TWI599429B - Methods of forming high-density arrays of holes in glass - Google Patents

Methods of forming high-density arrays of holes in glass Download PDF

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Publication number
TWI599429B
TWI599429B TW100144070A TW100144070A TWI599429B TW I599429 B TWI599429 B TW I599429B TW 100144070 A TW100144070 A TW 100144070A TW 100144070 A TW100144070 A TW 100144070A TW I599429 B TWI599429 B TW I599429B
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Taiwan
Prior art keywords
method
glass
illuminating
step
front surface
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TW100144070A
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Chinese (zh)
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TW201235145A (en
Inventor
波依克海瑟黛博拉
柏凱特羅柏特卡爾
哈維丹尼爾羅福
斯特列利佐夫亞歷山大米哈伊洛維奇
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康寧公司
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Classifications

    • CCHEMISTRY; METALLURGY
    • C03GLASS; MINERAL OR SLAG WOOL
    • C03CCHEMICAL COMPOSITION OF GLASSES, GLAZES, OR VITREOUS ENAMELS; SURFACE TREATMENT OF GLASS; SURFACE TREATMENT OF FIBRES OR FILAMENTS MADE FROM GLASS, MINERALS OR SLAGS; JOINING GLASS TO GLASS OR OTHER MATERIALS
    • C03C23/00Other surface treatment of glass not in the form of fibres or filaments
    • CCHEMISTRY; METALLURGY
    • C03GLASS; MINERAL OR SLAG WOOL
    • C03BMANUFACTURE, SHAPING, OR SUPPLEMENTARY PROCESSES
    • C03B33/00Severing cooled glass
    • C03B33/08Severing cooled glass by fusing, i.e. by melting through the glass
    • C03B33/082Severing cooled glass by fusing, i.e. by melting through the glass using a focussed radiation beam, e.g. laser
    • BPERFORMING OPERATIONS; TRANSPORTING
    • B23MACHINE TOOLS; METAL-WORKING NOT OTHERWISE PROVIDED FOR
    • B23KSOLDERING OR UNSOLDERING; WELDING; CLADDING OR PLATING BY SOLDERING OR WELDING; CUTTING BY APPLYING HEAT LOCALLY, e.g. FLAME CUTTING; WORKING BY LASER BEAM
    • B23K26/00Working by laser beam, e.g. welding, cutting or boring
    • B23K26/36Removing material
    • B23K26/38Removing material by boring or cutting
    • BPERFORMING OPERATIONS; TRANSPORTING
    • B23MACHINE TOOLS; METAL-WORKING NOT OTHERWISE PROVIDED FOR
    • B23KSOLDERING OR UNSOLDERING; WELDING; CLADDING OR PLATING BY SOLDERING OR WELDING; CUTTING BY APPLYING HEAT LOCALLY, e.g. FLAME CUTTING; WORKING BY LASER BEAM
    • B23K26/00Working by laser beam, e.g. welding, cutting or boring
    • B23K26/36Removing material
    • B23K26/38Removing material by boring or cutting
    • B23K26/382Removing material by boring or cutting by boring
    • BPERFORMING OPERATIONS; TRANSPORTING
    • B23MACHINE TOOLS; METAL-WORKING NOT OTHERWISE PROVIDED FOR
    • B23KSOLDERING OR UNSOLDERING; WELDING; CLADDING OR PLATING BY SOLDERING OR WELDING; CUTTING BY APPLYING HEAT LOCALLY, e.g. FLAME CUTTING; WORKING BY LASER BEAM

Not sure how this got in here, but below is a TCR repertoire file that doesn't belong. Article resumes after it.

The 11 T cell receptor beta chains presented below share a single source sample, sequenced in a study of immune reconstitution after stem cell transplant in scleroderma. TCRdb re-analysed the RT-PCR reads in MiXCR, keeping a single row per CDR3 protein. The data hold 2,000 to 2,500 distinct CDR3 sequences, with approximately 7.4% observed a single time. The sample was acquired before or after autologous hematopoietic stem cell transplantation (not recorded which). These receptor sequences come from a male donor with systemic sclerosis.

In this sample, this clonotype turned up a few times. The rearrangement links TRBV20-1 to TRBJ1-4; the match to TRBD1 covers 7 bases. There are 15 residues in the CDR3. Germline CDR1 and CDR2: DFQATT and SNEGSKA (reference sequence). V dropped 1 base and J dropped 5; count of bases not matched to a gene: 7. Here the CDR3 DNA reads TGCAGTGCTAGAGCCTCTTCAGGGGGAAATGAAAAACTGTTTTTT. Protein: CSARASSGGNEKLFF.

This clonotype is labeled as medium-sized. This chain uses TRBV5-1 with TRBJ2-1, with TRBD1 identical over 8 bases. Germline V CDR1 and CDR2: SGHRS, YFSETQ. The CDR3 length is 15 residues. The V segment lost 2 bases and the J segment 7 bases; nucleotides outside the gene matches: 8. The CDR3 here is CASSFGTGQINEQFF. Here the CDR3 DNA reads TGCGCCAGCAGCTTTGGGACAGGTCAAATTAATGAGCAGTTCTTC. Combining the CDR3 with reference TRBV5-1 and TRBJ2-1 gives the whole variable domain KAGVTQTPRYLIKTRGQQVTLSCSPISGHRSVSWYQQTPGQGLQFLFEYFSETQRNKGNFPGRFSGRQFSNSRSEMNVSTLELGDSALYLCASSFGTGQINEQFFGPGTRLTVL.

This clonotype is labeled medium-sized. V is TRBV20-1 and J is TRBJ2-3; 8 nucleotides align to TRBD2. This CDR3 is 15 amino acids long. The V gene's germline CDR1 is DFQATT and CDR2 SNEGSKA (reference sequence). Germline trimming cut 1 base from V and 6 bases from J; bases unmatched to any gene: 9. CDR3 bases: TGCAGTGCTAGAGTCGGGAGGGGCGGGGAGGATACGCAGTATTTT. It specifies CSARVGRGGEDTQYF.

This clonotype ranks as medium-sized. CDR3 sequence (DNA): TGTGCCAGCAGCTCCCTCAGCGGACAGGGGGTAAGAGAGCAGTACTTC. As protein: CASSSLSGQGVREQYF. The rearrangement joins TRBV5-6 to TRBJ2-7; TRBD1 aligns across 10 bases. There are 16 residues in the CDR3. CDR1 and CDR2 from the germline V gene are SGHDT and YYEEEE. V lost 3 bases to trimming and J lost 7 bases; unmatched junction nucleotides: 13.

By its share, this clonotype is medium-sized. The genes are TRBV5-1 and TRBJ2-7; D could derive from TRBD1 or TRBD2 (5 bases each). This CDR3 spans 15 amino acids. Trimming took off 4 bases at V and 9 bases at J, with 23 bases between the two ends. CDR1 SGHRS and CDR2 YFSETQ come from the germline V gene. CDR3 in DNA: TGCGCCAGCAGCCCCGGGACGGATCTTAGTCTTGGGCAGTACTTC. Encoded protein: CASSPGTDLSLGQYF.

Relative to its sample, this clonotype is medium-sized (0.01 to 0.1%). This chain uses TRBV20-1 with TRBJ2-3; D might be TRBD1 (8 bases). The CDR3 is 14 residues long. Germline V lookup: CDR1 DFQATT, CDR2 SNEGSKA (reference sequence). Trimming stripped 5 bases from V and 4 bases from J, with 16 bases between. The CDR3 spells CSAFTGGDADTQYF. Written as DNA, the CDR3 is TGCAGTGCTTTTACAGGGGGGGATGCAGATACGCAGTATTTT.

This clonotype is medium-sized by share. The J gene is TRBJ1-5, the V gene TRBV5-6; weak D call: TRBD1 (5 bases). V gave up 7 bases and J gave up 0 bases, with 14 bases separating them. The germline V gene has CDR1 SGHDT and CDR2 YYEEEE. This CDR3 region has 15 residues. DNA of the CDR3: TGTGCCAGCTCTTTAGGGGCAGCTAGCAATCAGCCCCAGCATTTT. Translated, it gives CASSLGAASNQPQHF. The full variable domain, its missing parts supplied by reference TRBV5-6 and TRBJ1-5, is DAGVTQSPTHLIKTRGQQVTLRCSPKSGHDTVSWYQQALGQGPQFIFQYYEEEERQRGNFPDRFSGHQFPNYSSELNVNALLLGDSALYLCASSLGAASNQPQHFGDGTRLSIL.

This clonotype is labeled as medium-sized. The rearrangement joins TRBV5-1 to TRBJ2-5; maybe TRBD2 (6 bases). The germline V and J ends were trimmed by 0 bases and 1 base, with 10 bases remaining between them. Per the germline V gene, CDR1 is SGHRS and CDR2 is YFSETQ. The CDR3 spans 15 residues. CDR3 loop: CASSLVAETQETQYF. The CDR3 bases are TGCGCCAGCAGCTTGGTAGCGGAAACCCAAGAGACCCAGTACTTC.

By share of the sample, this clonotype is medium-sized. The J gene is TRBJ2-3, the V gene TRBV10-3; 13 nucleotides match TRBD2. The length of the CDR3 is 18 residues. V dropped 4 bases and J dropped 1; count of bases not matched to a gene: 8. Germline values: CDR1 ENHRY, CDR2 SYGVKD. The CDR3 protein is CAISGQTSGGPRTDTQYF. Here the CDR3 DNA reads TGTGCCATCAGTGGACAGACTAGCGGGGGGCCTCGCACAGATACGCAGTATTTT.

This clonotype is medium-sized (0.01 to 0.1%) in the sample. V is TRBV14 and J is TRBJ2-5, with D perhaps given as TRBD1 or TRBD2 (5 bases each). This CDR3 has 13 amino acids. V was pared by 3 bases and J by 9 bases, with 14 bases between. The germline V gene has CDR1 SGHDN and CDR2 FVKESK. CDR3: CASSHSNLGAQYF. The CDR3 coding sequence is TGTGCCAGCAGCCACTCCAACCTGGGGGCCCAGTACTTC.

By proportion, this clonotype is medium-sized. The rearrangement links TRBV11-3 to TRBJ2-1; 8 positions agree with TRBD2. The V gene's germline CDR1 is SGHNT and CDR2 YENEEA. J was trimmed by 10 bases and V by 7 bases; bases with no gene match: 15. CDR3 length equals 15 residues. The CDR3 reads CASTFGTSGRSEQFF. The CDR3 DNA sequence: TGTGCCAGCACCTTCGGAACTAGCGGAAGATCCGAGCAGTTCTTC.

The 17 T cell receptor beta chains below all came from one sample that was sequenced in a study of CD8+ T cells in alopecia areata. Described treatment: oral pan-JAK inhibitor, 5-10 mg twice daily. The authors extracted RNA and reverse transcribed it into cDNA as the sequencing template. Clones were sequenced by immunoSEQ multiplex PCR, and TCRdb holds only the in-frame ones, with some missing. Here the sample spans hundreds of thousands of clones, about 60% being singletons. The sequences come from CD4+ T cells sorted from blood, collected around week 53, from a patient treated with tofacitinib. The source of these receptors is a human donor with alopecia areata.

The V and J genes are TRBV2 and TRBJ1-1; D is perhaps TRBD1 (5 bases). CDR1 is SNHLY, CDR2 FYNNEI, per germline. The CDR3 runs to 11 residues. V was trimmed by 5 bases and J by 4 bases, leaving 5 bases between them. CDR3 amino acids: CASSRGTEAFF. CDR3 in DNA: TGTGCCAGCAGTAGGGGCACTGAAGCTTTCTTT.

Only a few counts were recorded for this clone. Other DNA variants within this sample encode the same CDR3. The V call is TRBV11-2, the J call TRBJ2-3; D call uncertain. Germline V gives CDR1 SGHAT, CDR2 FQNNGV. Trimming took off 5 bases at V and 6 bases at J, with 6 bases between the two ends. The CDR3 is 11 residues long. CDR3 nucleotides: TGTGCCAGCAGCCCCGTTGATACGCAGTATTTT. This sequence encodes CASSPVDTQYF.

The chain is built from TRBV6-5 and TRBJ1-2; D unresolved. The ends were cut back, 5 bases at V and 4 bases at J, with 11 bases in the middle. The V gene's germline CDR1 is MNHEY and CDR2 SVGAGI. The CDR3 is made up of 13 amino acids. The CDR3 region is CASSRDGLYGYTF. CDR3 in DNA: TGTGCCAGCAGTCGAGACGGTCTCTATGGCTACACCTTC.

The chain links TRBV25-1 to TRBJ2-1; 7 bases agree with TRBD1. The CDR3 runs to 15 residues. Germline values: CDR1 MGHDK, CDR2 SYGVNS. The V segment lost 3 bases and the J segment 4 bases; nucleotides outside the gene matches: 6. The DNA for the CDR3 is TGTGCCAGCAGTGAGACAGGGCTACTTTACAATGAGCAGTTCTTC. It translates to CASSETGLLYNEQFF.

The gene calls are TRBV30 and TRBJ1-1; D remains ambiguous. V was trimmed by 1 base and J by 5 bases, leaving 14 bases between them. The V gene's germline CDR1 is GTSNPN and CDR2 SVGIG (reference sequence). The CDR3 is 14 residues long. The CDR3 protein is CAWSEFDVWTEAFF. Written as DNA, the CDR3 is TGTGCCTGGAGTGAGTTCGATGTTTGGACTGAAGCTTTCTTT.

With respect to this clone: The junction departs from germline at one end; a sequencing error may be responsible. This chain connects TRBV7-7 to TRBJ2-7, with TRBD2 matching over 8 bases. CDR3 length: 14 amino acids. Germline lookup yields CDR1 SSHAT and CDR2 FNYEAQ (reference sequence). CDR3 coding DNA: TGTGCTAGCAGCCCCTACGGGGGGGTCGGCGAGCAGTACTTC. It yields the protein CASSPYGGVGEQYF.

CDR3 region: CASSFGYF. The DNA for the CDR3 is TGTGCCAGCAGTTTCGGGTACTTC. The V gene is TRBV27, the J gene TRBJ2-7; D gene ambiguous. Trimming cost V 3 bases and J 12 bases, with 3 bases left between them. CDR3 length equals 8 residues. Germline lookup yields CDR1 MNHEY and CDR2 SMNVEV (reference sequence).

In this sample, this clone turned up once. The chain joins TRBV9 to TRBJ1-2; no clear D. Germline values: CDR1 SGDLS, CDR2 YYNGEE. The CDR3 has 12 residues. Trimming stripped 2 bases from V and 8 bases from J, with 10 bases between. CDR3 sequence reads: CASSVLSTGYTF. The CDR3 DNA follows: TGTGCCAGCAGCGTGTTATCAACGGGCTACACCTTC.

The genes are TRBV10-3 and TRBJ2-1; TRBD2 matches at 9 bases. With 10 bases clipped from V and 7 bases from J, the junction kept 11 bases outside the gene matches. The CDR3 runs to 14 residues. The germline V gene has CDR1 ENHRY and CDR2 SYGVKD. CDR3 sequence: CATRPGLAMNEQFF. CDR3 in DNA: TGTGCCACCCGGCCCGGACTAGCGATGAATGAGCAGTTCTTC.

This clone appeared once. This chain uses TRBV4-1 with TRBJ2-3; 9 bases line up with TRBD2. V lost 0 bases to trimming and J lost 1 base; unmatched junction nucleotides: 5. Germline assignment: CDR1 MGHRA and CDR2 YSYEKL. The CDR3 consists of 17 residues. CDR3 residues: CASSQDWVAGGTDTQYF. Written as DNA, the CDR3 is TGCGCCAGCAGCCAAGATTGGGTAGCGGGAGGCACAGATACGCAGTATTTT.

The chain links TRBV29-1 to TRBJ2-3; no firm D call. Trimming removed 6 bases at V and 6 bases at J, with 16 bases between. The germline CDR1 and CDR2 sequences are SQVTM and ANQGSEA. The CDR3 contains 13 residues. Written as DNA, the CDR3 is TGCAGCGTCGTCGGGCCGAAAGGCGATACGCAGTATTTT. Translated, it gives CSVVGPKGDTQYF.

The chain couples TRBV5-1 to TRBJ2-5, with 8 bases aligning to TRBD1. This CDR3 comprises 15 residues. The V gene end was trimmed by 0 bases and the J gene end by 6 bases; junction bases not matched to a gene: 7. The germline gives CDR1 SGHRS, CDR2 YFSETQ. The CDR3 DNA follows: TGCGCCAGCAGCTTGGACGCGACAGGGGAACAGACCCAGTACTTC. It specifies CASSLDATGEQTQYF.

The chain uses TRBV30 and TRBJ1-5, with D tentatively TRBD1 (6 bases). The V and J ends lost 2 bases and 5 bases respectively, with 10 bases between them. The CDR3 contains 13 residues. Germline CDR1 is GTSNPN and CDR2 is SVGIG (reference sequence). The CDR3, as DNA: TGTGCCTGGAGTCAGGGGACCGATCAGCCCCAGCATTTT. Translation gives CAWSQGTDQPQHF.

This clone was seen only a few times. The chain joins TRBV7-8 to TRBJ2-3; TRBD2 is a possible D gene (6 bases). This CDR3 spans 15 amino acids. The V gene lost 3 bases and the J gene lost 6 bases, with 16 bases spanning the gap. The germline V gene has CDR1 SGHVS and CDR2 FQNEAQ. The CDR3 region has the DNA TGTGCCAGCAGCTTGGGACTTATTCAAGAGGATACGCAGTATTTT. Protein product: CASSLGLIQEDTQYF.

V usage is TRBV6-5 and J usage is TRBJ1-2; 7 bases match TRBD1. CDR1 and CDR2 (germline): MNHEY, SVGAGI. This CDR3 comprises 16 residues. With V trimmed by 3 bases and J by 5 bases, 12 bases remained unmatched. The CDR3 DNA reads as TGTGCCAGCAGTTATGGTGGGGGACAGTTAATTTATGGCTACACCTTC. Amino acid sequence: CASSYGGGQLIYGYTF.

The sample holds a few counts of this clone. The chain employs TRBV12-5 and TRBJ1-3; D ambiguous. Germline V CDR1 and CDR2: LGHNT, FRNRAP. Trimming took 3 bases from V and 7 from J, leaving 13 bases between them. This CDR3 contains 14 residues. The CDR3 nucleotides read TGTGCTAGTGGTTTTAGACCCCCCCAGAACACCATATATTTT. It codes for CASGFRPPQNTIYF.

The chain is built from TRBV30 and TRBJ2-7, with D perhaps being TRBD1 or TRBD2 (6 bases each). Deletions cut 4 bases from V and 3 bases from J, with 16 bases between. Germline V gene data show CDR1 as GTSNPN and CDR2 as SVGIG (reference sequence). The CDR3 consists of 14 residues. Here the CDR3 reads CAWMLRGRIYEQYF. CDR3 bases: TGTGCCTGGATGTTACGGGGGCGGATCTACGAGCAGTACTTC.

• B23K26/00Working by laser beam, e.g. welding, cutting or boring
    • B23K26/36Removing material
    • B23K26/38Removing material by boring or cutting
    • B23K26/382Removing material by boring or cutting by boring
    • B23K26/384Removing material by boring or cutting by boring of specially shaped holes
    • BPERFORMING OPERATIONS; TRANSPORTING
    • B23MACHINE TOOLS; METAL-WORKING NOT OTHERWISE PROVIDED FOR
    • B23KSOLDERING OR UNSOLDERING; WELDING; CLADDING OR PLATING BY SOLDERING OR WELDING; CUTTING BY APPLYING HEAT LOCALLY, e.g. FLAME CUTTING; WORKING BY LASER BEAM
    • B23K26/00Working by laser beam, e.g. welding, cutting or boring
    • B23K26/36Removing material
    • B23K26/38Removing material by boring or cutting
    • B23K26/382Removing material by boring or cutting by boring
    • B23K26/386Removing material by boring or cutting by boring of blind holes
    • BPERFORMING OPERATIONS; TRANSPORTING
    • B23MACHINE TOOLS; METAL-WORKING NOT OTHERWISE PROVIDED FOR
    • B23KSOLDERING OR UNSOLDERING; WELDING; CLADDING OR PLATING BY SOLDERING OR WELDING; CUTTING BY APPLYING HEAT LOCALLY, e.g. FLAME CUTTING; WORKING BY LASER BEAM
    • B23K26/00Working by laser beam, e.g. welding, cutting or boring
    • B23K26/36Removing material
    • B23K26/38Removing material by boring or cutting
    • B23K26/382Removing material by boring or cutting by boring
    • B23K26/389Removing material by boring or cutting by boring of fluid openings, e.g. nozzles, jets
    • BPERFORMING OPERATIONS; TRANSPORTING
    • B23MACHINE TOOLS; METAL-WORKING NOT OTHERWISE PROVIDED FOR
    • B23KSOLDERING OR UNSOLDERING; WELDING; CLADDING OR PLATING BY SOLDERING OR WELDING; CUTTING BY APPLYING HEAT LOCALLY, e.g. FLAME CUTTING; WORKING BY LASER BEAM
    • B23K26/00Working by laser beam, e.g. welding, cutting or boring
    • B23K26/36Removing material
    • B23K26/40Removing material taking account of the properties of the material involved
    • BPERFORMING OPERATIONS; TRANSPORTING
    • B23MACHINE TOOLS; METAL-WORKING NOT OTHERWISE PROVIDED FOR
    • B23KSOLDERING OR UNSOLDERING; WELDING; CLADDING OR PLATING BY SOLDERING OR WELDING; CUTTING BY APPLYING HEAT LOCALLY, e.g. FLAME CUTTING; WORKING BY LASER BEAM
    • B23K26/00Working by laser beam, e.g. welding, cutting or boring
    • B23K26/36Removing material
    • B23K26/40Removing material taking account of the properties of the material involved
    • B23K26/402Removing material taking account of the properties of the material involved involving non-metallic material, e.g. isolators
    • CCHEMISTRY; METALLURGY
    • C03GLASS; MINERAL OR SLAG WOOL
    • C03CCHEMICAL COMPOSITION OF GLASSES, GLAZES, OR VITREOUS ENAMELS; SURFACE TREATMENT OF GLASS; SURFACE TREATMENT OF FIBRES OR FILAMENTS MADE FROM GLASS, MINERALS OR SLAGS; JOINING GLASS TO GLASS OR OTHER MATERIALS
    • C03C15/00Surface treatment of glass, not in the form of fibres or filaments, by etching
    • CCHEMISTRY; METALLURGY
    • C03GLASS; MINERAL OR SLAG WOOL
    • C03CCHEMICAL COMPOSITION OF GLASSES, GLAZES, OR VITREOUS ENAMELS; SURFACE TREATMENT OF GLASS; SURFACE TREATMENT OF FIBRES OR FILAMENTS MADE FROM GLASS, MINERALS OR SLAGS; JOINING GLASS TO GLASS OR OTHER MATERIALS
    • C03C15/00Surface treatment of glass, not in the form of fibres or filaments, by etching
    • C03C15/02Surface treatment of glass, not in the form of fibres or filaments, by etching for making a smooth surface
    • CCHEMISTRY; METALLURGY